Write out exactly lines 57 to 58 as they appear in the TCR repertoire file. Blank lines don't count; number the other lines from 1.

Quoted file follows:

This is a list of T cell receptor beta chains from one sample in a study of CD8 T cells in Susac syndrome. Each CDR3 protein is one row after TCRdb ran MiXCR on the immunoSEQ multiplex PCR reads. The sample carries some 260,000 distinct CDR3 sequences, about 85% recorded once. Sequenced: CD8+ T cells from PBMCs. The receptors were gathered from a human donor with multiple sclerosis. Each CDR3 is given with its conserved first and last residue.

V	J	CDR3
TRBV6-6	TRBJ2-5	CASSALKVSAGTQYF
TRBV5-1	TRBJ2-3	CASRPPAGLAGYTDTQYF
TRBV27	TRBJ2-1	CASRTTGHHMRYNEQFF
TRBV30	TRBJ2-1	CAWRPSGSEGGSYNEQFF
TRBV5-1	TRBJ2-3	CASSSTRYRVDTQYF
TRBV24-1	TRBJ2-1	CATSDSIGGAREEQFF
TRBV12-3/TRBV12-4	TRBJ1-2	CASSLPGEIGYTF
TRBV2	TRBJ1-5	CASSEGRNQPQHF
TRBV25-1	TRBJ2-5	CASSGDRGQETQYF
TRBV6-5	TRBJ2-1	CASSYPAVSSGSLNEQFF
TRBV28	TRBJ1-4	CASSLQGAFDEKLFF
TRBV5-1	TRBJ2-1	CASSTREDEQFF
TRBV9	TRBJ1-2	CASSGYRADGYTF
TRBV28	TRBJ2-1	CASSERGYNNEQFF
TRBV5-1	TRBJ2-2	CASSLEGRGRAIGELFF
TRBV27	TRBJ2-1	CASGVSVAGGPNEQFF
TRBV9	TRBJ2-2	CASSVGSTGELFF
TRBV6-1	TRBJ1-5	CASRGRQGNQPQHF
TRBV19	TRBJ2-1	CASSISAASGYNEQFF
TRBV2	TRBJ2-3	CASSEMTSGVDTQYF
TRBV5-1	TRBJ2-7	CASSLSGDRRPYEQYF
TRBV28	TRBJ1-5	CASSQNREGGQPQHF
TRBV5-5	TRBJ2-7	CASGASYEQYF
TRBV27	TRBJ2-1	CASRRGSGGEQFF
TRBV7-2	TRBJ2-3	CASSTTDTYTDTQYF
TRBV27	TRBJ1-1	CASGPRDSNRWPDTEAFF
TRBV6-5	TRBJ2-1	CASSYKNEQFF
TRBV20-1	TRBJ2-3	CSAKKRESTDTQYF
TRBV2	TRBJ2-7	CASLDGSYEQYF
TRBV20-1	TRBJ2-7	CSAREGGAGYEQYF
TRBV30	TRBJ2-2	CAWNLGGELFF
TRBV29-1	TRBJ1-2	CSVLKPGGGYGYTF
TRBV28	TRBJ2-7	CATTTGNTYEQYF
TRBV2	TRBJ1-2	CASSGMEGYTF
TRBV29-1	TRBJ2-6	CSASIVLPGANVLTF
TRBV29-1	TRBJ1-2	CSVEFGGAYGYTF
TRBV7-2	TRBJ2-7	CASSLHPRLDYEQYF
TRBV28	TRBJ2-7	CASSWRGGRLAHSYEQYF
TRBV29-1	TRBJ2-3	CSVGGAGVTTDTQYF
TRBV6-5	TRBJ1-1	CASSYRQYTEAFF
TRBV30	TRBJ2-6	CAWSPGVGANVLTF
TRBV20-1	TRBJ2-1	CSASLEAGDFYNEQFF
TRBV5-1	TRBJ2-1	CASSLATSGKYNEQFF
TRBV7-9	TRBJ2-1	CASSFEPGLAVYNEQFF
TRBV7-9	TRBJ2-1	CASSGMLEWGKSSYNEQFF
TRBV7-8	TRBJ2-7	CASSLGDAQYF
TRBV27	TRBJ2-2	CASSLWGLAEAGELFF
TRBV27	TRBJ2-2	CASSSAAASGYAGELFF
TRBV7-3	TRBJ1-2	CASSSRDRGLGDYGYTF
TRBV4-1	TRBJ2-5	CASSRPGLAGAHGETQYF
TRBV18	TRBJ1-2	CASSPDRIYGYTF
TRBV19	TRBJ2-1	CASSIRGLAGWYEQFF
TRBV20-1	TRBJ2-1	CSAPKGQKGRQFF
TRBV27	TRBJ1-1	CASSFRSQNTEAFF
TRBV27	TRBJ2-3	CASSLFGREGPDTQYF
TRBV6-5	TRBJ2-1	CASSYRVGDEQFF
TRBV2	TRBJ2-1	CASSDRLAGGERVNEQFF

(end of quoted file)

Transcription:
TRBV27	TRBJ2-3	CASSLFGREGPDTQYF
TRBV6-5	TRBJ2-1	CASSYRVGDEQFF